Activist to Gov’t: Renegotiate Bilateral Labour Agreements for Migrant Workers

Marriam Mwiza, the Executive Director of Overseas Workers Voice Uganda – OWVU, which Advocates for the rights of migrant workers has rejected the speaker’s directive to the Gender, Labour and Social Development Committee to investigate the ownership of labor export firms. 

The speaker of parliament, Anita Among issued the directive on Tuesday last week following the recent death of Lydia Ayila, a resident of Kayunga District in Saudi Arabia. Among intervened after the Kayunga District Woman Member of Parliament, Idah Nantaba brought Ayila’s plight to the attention of Parliament on November 9, 2022. 

Nantaba told Parliament that Saudi authorities demanded US $3,400, an equivalent of 12.768 million Shillings to repatriate the deceased’s body or they bury her in a public cemetery. The Ministry of Gender, Labour, and Social Development only managed to pay US$ 1,000 (3.755 million Shillings). 

Touched by the story, Among contributed US$2,400 (9 million Shillings) to Ayila’s mother to facilitate the repatriation of her remains. She tasked the Gender, Labour and Social Development Committee led by Flavia Kabahenda, the Kyegegwa District Woman Representative to liaise with the Ministry of Gender, Labour and Social Development to conduct an in-depth investigation into the ownership of the labor export firms and report their findings to the House.

This has not gone down with Mwiza, the Chief Executive Officer at Overseas Workers Voice Uganda – OWVU who describes the proposed Parliamentary probe as a ‘sham’. She instead implores the Government to renegotiate better bilateral agreements with the Middle East Countries to abolish the ‘kafala’ system, which he says gives private citizens and companies almost total control over migrant workers.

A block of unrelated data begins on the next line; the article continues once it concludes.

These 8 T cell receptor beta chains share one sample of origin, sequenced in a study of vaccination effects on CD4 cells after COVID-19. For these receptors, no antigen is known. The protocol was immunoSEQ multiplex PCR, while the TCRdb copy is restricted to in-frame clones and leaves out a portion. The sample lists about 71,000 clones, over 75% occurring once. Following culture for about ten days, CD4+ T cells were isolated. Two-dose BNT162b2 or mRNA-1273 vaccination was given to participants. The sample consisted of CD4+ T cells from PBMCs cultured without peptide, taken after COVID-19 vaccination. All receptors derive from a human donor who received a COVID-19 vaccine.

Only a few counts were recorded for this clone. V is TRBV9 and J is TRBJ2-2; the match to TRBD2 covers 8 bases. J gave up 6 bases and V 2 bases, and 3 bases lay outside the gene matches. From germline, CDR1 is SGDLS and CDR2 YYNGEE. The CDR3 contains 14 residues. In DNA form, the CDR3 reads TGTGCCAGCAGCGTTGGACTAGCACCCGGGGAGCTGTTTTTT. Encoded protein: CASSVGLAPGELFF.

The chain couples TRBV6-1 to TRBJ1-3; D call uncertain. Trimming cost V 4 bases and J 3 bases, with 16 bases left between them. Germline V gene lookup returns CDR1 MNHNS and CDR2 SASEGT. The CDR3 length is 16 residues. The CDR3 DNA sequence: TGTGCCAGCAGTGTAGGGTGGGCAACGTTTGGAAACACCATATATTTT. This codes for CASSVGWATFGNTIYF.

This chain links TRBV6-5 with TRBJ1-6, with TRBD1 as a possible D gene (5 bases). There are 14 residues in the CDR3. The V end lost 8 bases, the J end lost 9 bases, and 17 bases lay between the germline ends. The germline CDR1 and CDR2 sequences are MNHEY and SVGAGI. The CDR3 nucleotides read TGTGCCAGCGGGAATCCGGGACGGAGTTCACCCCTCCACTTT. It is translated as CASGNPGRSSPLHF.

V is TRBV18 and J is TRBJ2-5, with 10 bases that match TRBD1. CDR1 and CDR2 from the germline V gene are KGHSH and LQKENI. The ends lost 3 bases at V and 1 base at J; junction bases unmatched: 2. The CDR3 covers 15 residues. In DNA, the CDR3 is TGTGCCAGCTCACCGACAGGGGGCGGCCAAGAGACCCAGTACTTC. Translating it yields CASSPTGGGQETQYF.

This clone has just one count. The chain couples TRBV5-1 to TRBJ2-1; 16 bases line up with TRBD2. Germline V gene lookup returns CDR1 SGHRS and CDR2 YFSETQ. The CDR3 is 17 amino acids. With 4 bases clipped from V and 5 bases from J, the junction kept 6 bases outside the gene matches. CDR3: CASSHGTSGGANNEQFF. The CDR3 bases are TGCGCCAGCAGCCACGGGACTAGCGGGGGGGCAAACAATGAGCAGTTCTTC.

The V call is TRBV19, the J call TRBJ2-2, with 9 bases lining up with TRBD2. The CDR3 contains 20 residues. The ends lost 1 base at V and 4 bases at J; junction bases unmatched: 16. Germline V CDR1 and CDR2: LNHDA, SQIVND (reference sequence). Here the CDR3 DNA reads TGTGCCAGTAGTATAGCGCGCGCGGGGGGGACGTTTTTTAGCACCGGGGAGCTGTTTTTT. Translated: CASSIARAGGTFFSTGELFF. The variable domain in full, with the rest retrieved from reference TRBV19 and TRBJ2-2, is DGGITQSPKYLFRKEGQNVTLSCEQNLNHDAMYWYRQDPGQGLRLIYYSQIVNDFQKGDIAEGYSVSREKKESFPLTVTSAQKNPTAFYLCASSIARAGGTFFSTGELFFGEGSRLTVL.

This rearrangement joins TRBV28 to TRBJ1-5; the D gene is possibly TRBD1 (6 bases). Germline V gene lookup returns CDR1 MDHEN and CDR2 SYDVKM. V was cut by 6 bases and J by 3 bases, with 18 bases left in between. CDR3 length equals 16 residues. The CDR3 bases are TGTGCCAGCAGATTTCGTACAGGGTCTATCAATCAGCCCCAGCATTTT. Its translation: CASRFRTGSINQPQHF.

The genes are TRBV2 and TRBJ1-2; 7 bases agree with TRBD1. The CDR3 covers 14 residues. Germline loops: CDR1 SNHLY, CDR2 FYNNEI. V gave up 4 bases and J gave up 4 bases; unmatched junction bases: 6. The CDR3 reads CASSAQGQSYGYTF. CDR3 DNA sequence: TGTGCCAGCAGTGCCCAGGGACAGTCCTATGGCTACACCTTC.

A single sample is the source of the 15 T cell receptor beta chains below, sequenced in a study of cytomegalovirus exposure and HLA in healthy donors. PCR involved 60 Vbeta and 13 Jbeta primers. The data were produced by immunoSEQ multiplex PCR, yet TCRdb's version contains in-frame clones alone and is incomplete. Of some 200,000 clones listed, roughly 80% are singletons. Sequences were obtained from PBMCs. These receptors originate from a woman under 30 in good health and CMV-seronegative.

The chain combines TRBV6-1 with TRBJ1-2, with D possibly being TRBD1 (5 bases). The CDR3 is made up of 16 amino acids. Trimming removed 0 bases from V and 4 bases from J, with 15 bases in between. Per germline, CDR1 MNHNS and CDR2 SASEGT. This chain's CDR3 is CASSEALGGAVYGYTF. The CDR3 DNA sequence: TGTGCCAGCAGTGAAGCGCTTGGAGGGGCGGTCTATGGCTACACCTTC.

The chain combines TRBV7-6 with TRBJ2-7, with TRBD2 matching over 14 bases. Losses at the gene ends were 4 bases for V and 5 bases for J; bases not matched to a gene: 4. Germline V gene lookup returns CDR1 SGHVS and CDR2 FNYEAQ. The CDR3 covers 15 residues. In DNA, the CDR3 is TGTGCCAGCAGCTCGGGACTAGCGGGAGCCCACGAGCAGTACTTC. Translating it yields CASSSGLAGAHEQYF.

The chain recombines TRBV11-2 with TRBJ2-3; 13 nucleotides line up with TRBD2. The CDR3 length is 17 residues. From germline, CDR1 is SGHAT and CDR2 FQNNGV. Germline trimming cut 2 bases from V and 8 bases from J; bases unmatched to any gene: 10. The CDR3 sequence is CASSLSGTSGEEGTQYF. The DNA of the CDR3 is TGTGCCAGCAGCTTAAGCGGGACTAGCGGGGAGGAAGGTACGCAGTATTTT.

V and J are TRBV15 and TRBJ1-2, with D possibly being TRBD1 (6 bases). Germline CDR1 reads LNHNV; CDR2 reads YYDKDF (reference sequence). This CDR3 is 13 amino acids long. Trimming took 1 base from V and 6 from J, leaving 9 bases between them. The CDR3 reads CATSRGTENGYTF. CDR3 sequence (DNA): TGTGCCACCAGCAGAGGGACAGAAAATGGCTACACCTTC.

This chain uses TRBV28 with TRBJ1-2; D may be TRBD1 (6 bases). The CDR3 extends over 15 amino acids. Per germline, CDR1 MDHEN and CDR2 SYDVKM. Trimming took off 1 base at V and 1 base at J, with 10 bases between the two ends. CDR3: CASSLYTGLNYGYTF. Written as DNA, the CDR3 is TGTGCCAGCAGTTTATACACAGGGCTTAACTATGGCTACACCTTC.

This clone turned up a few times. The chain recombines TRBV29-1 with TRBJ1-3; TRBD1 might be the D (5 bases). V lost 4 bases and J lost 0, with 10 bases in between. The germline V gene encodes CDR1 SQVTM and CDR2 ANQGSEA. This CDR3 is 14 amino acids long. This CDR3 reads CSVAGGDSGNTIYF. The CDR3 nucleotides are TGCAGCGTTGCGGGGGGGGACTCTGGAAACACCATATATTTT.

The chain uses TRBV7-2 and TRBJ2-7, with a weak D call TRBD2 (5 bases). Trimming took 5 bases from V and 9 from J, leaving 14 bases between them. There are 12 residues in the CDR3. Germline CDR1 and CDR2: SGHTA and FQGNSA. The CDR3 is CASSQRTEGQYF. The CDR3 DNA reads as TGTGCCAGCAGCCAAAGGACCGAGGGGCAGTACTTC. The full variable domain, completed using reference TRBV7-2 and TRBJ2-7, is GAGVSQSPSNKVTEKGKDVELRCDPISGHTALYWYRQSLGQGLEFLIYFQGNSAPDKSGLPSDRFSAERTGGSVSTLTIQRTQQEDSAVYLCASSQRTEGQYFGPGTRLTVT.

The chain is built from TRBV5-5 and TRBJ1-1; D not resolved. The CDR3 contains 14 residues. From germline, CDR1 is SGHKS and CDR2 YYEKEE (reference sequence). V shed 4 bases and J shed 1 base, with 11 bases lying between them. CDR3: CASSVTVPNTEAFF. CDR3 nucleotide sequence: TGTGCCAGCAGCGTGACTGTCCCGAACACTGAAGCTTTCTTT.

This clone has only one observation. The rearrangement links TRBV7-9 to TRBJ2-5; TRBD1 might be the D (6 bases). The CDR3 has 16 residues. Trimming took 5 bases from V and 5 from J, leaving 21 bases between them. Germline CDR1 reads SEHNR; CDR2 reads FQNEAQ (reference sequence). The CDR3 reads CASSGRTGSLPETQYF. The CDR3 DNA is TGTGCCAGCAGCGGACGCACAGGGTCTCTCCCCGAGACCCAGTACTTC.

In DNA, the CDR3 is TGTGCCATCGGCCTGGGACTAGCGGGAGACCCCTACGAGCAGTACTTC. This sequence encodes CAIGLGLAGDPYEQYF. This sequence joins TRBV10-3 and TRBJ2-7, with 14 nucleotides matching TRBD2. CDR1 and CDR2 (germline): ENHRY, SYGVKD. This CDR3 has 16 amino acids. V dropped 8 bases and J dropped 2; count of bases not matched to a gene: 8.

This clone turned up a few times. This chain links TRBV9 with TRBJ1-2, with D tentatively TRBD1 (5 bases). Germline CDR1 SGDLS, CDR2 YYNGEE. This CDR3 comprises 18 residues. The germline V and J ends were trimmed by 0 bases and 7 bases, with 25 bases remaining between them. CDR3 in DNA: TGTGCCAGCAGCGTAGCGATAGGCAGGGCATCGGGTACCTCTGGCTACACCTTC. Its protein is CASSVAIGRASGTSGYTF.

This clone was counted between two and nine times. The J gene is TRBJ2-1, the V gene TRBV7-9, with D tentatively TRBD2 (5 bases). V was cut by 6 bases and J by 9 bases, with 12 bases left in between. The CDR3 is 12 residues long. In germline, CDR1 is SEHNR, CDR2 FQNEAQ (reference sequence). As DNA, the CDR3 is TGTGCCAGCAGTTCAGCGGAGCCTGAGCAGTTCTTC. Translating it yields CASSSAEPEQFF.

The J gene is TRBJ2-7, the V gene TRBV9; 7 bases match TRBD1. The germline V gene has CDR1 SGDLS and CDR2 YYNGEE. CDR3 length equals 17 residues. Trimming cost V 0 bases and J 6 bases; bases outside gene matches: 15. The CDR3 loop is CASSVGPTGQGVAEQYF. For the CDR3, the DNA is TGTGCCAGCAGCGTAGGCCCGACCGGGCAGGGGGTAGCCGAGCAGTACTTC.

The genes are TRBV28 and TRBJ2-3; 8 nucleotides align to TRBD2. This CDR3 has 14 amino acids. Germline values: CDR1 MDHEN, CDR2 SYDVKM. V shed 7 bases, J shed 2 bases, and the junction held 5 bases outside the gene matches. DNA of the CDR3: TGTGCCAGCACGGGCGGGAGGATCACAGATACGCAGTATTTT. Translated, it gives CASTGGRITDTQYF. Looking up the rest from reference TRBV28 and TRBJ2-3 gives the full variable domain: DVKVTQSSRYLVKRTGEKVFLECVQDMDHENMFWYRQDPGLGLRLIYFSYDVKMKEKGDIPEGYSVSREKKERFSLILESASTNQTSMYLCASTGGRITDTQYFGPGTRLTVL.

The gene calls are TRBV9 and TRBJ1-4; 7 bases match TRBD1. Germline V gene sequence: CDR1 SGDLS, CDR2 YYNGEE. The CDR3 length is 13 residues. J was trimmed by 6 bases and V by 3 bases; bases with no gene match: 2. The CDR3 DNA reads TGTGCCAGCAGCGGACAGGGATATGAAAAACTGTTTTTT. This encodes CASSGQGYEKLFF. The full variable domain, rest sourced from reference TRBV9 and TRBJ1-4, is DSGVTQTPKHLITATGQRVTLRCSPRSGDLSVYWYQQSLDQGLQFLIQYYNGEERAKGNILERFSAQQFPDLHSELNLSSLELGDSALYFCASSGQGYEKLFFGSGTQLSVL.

Mwiza revealed to URN in an interview on Monday that the organization has been able directly to repatriate 600 migrant workers from the Gulf Countries Bahrain, Kuwait, Oman, Qatar, Saudi Arabia, and the United Arab Emirates – UAE.

She further revealed that during the same period, the organization also repatriated 54 bodies of Ugandan migrant workers who lost their lives in the Middle East. The latest bodies included that of Sharifah Birungi and Salima Babirye, both of whom were externalized in Saudi Arabia where they died in August 2022.

Apostle Julius Peter Oyet, the Founding Pastor of Life Line Ministries International who has been a critic of human trafficking and labor externalization warned that investigating owners of the labor export companies is a risky venture that requires one to write a ‘complete will’ before embarking on it.

According to the External Employment Management Information System – EEMIS data provided by the Ministry of Gender, Labour, and Social Development, there are over 900 firms that have been vetted and accredited to undertake external labor recruitments.

Around July 2021 Government through the Ministries of Internal Affairs and Gender, Labour and Social Development suspended at least 20 external labor recruitment agencies, citing forgeries, human trafficking, and extortion among others but the companies have since resumed operation without any notable punitive actions.

In the same year, the Uganda Human Rights Commission – UHRC reported cases of mistreatment or abuse of Ugandan migrant workers doubled to 421 from 214 the previous year.  The report faulted users of unregistered or fraudulent entities and job opportunities to trick their victims.

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